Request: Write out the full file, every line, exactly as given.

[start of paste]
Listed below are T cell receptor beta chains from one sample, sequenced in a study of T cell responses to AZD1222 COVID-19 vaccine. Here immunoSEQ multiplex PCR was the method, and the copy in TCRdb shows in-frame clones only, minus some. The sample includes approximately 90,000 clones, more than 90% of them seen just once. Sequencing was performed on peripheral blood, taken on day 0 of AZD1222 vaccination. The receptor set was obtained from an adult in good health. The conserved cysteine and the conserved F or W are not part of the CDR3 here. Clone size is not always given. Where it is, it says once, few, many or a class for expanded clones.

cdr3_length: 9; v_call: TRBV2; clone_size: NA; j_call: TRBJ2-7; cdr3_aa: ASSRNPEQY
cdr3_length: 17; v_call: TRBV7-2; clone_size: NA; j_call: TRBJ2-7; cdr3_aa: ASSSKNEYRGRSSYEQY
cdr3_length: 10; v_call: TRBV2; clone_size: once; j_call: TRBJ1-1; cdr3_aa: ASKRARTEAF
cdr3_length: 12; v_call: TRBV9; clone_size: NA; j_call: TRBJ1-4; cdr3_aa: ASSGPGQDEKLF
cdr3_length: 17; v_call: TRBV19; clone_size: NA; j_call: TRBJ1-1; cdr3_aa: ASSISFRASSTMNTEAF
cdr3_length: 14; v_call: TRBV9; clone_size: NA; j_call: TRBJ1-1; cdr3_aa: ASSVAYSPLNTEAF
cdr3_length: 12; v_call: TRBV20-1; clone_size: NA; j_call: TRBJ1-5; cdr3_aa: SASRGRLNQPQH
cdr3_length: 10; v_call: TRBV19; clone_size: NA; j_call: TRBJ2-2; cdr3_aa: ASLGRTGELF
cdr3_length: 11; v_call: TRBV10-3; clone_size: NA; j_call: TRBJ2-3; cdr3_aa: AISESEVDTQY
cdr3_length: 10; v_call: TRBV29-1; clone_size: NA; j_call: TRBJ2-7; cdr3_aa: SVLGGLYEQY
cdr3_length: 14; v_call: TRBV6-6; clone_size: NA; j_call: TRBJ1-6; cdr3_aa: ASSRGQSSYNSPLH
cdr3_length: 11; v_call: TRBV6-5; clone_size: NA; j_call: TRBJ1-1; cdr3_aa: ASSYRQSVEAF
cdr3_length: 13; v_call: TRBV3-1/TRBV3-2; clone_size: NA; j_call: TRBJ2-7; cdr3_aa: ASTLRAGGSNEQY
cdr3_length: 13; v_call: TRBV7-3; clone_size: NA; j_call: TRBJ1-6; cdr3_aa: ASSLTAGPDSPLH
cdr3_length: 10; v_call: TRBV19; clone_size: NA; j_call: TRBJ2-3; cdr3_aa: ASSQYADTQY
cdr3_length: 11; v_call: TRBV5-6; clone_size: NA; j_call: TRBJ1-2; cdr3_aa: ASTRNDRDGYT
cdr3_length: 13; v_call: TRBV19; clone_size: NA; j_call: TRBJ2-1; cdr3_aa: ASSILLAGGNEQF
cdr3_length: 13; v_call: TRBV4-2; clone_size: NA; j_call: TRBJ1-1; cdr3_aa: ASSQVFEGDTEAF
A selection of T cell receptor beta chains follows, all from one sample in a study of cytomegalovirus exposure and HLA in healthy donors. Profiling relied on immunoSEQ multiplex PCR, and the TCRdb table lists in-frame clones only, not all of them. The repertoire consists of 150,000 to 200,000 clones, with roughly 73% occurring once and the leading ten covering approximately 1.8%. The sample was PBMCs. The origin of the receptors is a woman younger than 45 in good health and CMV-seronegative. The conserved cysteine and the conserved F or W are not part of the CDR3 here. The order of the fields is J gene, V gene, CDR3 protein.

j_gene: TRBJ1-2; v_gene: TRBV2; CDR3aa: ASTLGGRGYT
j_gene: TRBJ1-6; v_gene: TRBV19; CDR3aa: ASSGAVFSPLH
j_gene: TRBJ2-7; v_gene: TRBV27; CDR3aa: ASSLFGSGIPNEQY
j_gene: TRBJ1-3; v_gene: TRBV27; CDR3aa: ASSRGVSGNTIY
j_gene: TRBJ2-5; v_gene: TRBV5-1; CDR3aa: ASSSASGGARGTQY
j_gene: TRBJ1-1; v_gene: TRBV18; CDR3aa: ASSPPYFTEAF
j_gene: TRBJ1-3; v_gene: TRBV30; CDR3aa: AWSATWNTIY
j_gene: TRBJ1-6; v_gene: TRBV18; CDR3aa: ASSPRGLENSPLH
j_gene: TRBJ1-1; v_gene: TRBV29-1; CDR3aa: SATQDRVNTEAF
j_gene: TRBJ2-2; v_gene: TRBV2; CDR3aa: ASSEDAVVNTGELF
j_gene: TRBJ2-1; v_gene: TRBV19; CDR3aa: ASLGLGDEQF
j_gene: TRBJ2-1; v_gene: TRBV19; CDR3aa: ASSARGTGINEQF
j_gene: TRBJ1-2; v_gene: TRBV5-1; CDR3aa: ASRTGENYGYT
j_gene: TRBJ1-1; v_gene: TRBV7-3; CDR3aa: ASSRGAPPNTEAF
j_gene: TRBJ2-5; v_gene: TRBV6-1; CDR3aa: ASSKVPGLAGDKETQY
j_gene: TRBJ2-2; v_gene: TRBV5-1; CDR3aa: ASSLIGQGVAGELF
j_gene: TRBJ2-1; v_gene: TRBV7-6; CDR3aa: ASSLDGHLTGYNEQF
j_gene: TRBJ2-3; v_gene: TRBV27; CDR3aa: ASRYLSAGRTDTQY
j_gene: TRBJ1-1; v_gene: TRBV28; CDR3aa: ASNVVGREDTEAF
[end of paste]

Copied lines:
Listed below are T cell receptor beta chains from one sample, sequenced in a study of T cell responses to AZD1222 COVID-19 vaccine. Here immunoSEQ multiplex PCR was the method, and the copy in TCRdb shows in-frame clones only, minus some. The sample includes approximately 90,000 clones, more than 90% of them seen just once. Sequencing was performed on peripheral blood, taken on day 0 of AZD1222 vaccination. The receptor set was obtained from an adult in good health. The conserved cysteine and the conserved F or W are not part of the CDR3 here. Clone size is not always given. Where it is, it says once, few, many or a class for expanded clones.

cdr3_length: 9; v_call: TRBV2; clone_size: NA; j_call: TRBJ2-7; cdr3_aa: ASSRNPEQY
cdr3_length: 17; v_call: TRBV7-2; clone_size: NA; j_call: TRBJ2-7; cdr3_aa: ASSSKNEYRGRSSYEQY
cdr3_length: 10; v_call: TRBV2; clone_size: once; j_call: TRBJ1-1; cdr3_aa: ASKRARTEAF
cdr3_length: 12; v_call: TRBV9; clone_size: NA; j_call: TRBJ1-4; cdr3_aa: ASSGPGQDEKLF
cdr3_length: 17; v_call: TRBV19; clone_size: NA; j_call: TRBJ1-1; cdr3_aa: ASSISFRASSTMNTEAF
cdr3_length: 14; v_call: TRBV9; clone_size: NA; j_call: TRBJ1-1; cdr3_aa: ASSVAYSPLNTEAF
cdr3_length: 12; v_call: TRBV20-1; clone_size: NA; j_call: TRBJ1-5; cdr3_aa: SASRGRLNQPQH
cdr3_length: 10; v_call: TRBV19; clone_size: NA; j_call: TRBJ2-2; cdr3_aa: ASLGRTGELF
cdr3_length: 11; v_call: TRBV10-3; clone_size: NA; j_call: TRBJ2-3; cdr3_aa: AISESEVDTQY
cdr3_length: 10; v_call: TRBV29-1; clone_size: NA; j_call: TRBJ2-7; cdr3_aa: SVLGGLYEQY
cdr3_length: 14; v_call: TRBV6-6; clone_size: NA; j_call: TRBJ1-6; cdr3_aa: ASSRGQSSYNSPLH
cdr3_length: 11; v_call: TRBV6-5; clone_size: NA; j_call: TRBJ1-1; cdr3_aa: ASSYRQSVEAF
cdr3_length: 13; v_call: TRBV3-1/TRBV3-2; clone_size: NA; j_call: TRBJ2-7; cdr3_aa: ASTLRAGGSNEQY
cdr3_length: 13; v_call: TRBV7-3; clone_size: NA; j_call: TRBJ1-6; cdr3_aa: ASSLTAGPDSPLH
cdr3_length: 10; v_call: TRBV19; clone_size: NA; j_call: TRBJ2-3; cdr3_aa: ASSQYADTQY
cdr3_length: 11; v_call: TRBV5-6; clone_size: NA; j_call: TRBJ1-2; cdr3_aa: ASTRNDRDGYT
cdr3_length: 13; v_call: TRBV19; clone_size: NA; j_call: TRBJ2-1; cdr3_aa: ASSILLAGGNEQF
cdr3_length: 13; v_call: TRBV4-2; clone_size: NA; j_call: TRBJ1-1; cdr3_aa: ASSQVFEGDTEAF
A selection of T cell receptor beta chains follows, all from one sample in a study of cytomegalovirus exposure and HLA in healthy donors. Profiling relied on immunoSEQ multiplex PCR, and the TCRdb table lists in-frame clones only, not all of them. The repertoire consists of 150,000 to 200,000 clones, with roughly 73% occurring once and the leading ten covering approximately 1.8%. The sample was PBMCs. The origin of the receptors is a woman younger than 45 in good health and CMV-seronegative. The conserved cysteine and the conserved F or W are not part of the CDR3 here. The order of the fields is J gene, V gene, CDR3 protein.

j_gene: TRBJ1-2; v_gene: TRBV2; CDR3aa: ASTLGGRGYT
j_gene: TRBJ1-6; v_gene: TRBV19; CDR3aa: ASSGAVFSPLH
j_gene: TRBJ2-7; v_gene: TRBV27; CDR3aa: ASSLFGSGIPNEQY
j_gene: TRBJ1-3; v_gene: TRBV27; CDR3aa: ASSRGVSGNTIY
j_gene: TRBJ2-5; v_gene: TRBV5-1; CDR3aa: ASSSASGGARGTQY
j_gene: TRBJ1-1; v_gene: TRBV18; CDR3aa: ASSPPYFTEAF
j_gene: TRBJ1-3; v_gene: TRBV30; CDR3aa: AWSATWNTIY
j_gene: TRBJ1-6; v_gene: TRBV18; CDR3aa: ASSPRGLENSPLH
j_gene: TRBJ1-1; v_gene: TRBV29-1; CDR3aa: SATQDRVNTEAF
j_gene: TRBJ2-2; v_gene: TRBV2; CDR3aa: ASSEDAVVNTGELF
j_gene: TRBJ2-1; v_gene: TRBV19; CDR3aa: ASLGLGDEQF
j_gene: TRBJ2-1; v_gene: TRBV19; CDR3aa: ASSARGTGINEQF
j_gene: TRBJ1-2; v_gene: TRBV5-1; CDR3aa: ASRTGENYGYT
j_gene: TRBJ1-1; v_gene: TRBV7-3; CDR3aa: ASSRGAPPNTEAF
j_gene: TRBJ2-5; v_gene: TRBV6-1; CDR3aa: ASSKVPGLAGDKETQY
j_gene: TRBJ2-2; v_gene: TRBV5-1; CDR3aa: ASSLIGQGVAGELF
j_gene: TRBJ2-1; v_gene: TRBV7-6; CDR3aa: ASSLDGHLTGYNEQF
j_gene: TRBJ2-3; v_gene: TRBV27; CDR3aa: ASRYLSAGRTDTQY
j_gene: TRBJ1-1; v_gene: TRBV28; CDR3aa: ASNVVGREDTEAF